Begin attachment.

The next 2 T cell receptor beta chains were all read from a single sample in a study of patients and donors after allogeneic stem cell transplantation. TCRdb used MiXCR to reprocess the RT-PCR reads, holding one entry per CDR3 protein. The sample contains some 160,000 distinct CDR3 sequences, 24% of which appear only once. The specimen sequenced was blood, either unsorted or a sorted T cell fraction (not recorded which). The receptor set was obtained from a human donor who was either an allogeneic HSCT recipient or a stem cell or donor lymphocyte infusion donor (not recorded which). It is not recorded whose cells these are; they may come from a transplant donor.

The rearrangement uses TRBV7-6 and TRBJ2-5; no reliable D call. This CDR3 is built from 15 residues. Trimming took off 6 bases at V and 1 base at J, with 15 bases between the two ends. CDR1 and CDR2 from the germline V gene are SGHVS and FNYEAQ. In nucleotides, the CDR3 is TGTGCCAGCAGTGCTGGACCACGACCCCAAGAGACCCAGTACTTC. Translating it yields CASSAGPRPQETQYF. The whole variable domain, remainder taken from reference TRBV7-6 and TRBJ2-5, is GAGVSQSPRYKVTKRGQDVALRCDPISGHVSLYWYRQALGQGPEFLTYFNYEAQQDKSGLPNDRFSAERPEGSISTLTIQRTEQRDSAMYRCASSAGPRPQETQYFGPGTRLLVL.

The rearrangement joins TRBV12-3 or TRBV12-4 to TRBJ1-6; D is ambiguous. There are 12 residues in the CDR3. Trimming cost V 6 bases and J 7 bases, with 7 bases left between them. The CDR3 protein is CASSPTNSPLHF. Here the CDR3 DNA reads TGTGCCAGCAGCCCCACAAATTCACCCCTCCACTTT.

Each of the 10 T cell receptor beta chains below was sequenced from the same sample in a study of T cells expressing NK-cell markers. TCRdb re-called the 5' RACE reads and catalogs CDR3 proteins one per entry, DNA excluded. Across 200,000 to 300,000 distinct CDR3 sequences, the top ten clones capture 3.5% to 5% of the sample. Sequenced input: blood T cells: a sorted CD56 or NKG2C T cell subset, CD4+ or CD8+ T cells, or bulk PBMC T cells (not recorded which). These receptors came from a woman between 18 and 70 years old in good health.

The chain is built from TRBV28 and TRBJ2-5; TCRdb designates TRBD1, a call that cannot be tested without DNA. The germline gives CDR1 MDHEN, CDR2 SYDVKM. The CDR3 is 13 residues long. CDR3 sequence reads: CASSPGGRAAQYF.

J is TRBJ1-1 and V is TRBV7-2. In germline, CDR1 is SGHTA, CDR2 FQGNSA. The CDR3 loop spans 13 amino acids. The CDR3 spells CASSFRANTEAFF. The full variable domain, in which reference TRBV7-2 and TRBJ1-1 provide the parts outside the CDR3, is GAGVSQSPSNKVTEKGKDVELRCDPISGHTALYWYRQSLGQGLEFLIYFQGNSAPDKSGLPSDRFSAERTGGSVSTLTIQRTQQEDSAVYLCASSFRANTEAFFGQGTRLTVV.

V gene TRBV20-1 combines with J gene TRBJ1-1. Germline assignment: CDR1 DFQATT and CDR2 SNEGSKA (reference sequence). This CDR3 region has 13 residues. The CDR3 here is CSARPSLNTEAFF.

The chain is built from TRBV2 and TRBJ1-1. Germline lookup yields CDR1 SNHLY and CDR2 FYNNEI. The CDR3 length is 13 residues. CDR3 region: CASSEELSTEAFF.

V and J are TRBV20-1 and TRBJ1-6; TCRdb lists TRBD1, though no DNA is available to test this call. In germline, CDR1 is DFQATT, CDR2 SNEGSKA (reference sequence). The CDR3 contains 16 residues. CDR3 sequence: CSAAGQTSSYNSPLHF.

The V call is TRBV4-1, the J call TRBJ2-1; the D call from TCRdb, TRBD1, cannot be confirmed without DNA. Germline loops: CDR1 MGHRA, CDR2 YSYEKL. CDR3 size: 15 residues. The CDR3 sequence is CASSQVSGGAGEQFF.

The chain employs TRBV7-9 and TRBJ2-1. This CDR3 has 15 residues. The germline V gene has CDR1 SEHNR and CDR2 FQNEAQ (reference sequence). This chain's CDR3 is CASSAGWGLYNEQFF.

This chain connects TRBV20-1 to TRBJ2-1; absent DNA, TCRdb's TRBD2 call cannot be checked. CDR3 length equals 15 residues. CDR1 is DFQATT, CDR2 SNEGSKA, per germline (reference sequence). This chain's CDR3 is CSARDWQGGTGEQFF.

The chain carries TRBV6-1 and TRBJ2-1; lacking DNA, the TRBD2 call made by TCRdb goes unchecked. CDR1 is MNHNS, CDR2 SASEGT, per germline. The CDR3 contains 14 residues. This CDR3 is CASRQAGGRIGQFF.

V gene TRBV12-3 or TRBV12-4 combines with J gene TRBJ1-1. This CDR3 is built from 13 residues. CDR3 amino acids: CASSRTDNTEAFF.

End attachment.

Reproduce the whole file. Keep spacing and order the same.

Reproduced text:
The next 2 T cell receptor beta chains were all read from a single sample in a study of patients and donors after allogeneic stem cell transplantation. TCRdb used MiXCR to reprocess the RT-PCR reads, holding one entry per CDR3 protein. The sample contains some 160,000 distinct CDR3 sequences, 24% of which appear only once. The specimen sequenced was blood, either unsorted or a sorted T cell fraction (not recorded which). The receptor set was obtained from a human donor who was either an allogeneic HSCT recipient or a stem cell or donor lymphocyte infusion donor (not recorded which). It is not recorded whose cells these are; they may come from a transplant donor.

The rearrangement uses TRBV7-6 and TRBJ2-5; no reliable D call. This CDR3 is built from 15 residues. Trimming took off 6 bases at V and 1 base at J, with 15 bases between the two ends. CDR1 and CDR2 from the germline V gene are SGHVS and FNYEAQ. In nucleotides, the CDR3 is TGTGCCAGCAGTGCTGGACCACGACCCCAAGAGACCCAGTACTTC. Translating it yields CASSAGPRPQETQYF. The whole variable domain, remainder taken from reference TRBV7-6 and TRBJ2-5, is GAGVSQSPRYKVTKRGQDVALRCDPISGHVSLYWYRQALGQGPEFLTYFNYEAQQDKSGLPNDRFSAERPEGSISTLTIQRTEQRDSAMYRCASSAGPRPQETQYFGPGTRLLVL.

The rearrangement joins TRBV12-3 or TRBV12-4 to TRBJ1-6; D is ambiguous. There are 12 residues in the CDR3. Trimming cost V 6 bases and J 7 bases, with 7 bases left between them. The CDR3 protein is CASSPTNSPLHF. Here the CDR3 DNA reads TGTGCCAGCAGCCCCACAAATTCACCCCTCCACTTT.

Each of the 10 T cell receptor beta chains below was sequenced from the same sample in a study of T cells expressing NK-cell markers. TCRdb re-called the 5' RACE reads and catalogs CDR3 proteins one per entry, DNA excluded. Across 200,000 to 300,000 distinct CDR3 sequences, the top ten clones capture 3.5% to 5% of the sample. Sequenced input: blood T cells: a sorted CD56 or NKG2C T cell subset, CD4+ or CD8+ T cells, or bulk PBMC T cells (not recorded which). These receptors came from a woman between 18 and 70 years old in good health.

The chain is built from TRBV28 and TRBJ2-5; TCRdb designates TRBD1, a call that cannot be tested without DNA. The germline gives CDR1 MDHEN, CDR2 SYDVKM. The CDR3 is 13 residues long. CDR3 sequence reads: CASSPGGRAAQYF.

J is TRBJ1-1 and V is TRBV7-2. In germline, CDR1 is SGHTA, CDR2 FQGNSA. The CDR3 loop spans 13 amino acids. The CDR3 spells CASSFRANTEAFF. The full variable domain, in which reference TRBV7-2 and TRBJ1-1 provide the parts outside the CDR3, is GAGVSQSPSNKVTEKGKDVELRCDPISGHTALYWYRQSLGQGLEFLIYFQGNSAPDKSGLPSDRFSAERTGGSVSTLTIQRTQQEDSAVYLCASSFRANTEAFFGQGTRLTVV.

V gene TRBV20-1 combines with J gene TRBJ1-1. Germline assignment: CDR1 DFQATT and CDR2 SNEGSKA (reference sequence). This CDR3 region has 13 residues. The CDR3 here is CSARPSLNTEAFF.

The chain is built from TRBV2 and TRBJ1-1. Germline lookup yields CDR1 SNHLY and CDR2 FYNNEI. The CDR3 length is 13 residues. CDR3 region: CASSEELSTEAFF.

V and J are TRBV20-1 and TRBJ1-6; TCRdb lists TRBD1, though no DNA is available to test this call. In germline, CDR1 is DFQATT, CDR2 SNEGSKA (reference sequence). The CDR3 contains 16 residues. CDR3 sequence: CSAAGQTSSYNSPLHF.

The V call is TRBV4-1, the J call TRBJ2-1; the D call from TCRdb, TRBD1, cannot be confirmed without DNA. Germline loops: CDR1 MGHRA, CDR2 YSYEKL. CDR3 size: 15 residues. The CDR3 sequence is CASSQVSGGAGEQFF.

The chain employs TRBV7-9 and TRBJ2-1. This CDR3 has 15 residues. The germline V gene has CDR1 SEHNR and CDR2 FQNEAQ (reference sequence). This chain's CDR3 is CASSAGWGLYNEQFF.

This chain connects TRBV20-1 to TRBJ2-1; absent DNA, TCRdb's TRBD2 call cannot be checked. CDR3 length equals 15 residues. CDR1 is DFQATT, CDR2 SNEGSKA, per germline (reference sequence). This chain's CDR3 is CSARDWQGGTGEQFF.

The chain carries TRBV6-1 and TRBJ2-1; lacking DNA, the TRBD2 call made by TCRdb goes unchecked. CDR1 is MNHNS, CDR2 SASEGT, per germline. The CDR3 contains 14 residues. This CDR3 is CASRQAGGRIGQFF.

V gene TRBV12-3 or TRBV12-4 combines with J gene TRBJ1-1. This CDR3 is built from 13 residues. CDR3 amino acids: CASSRTDNTEAFF.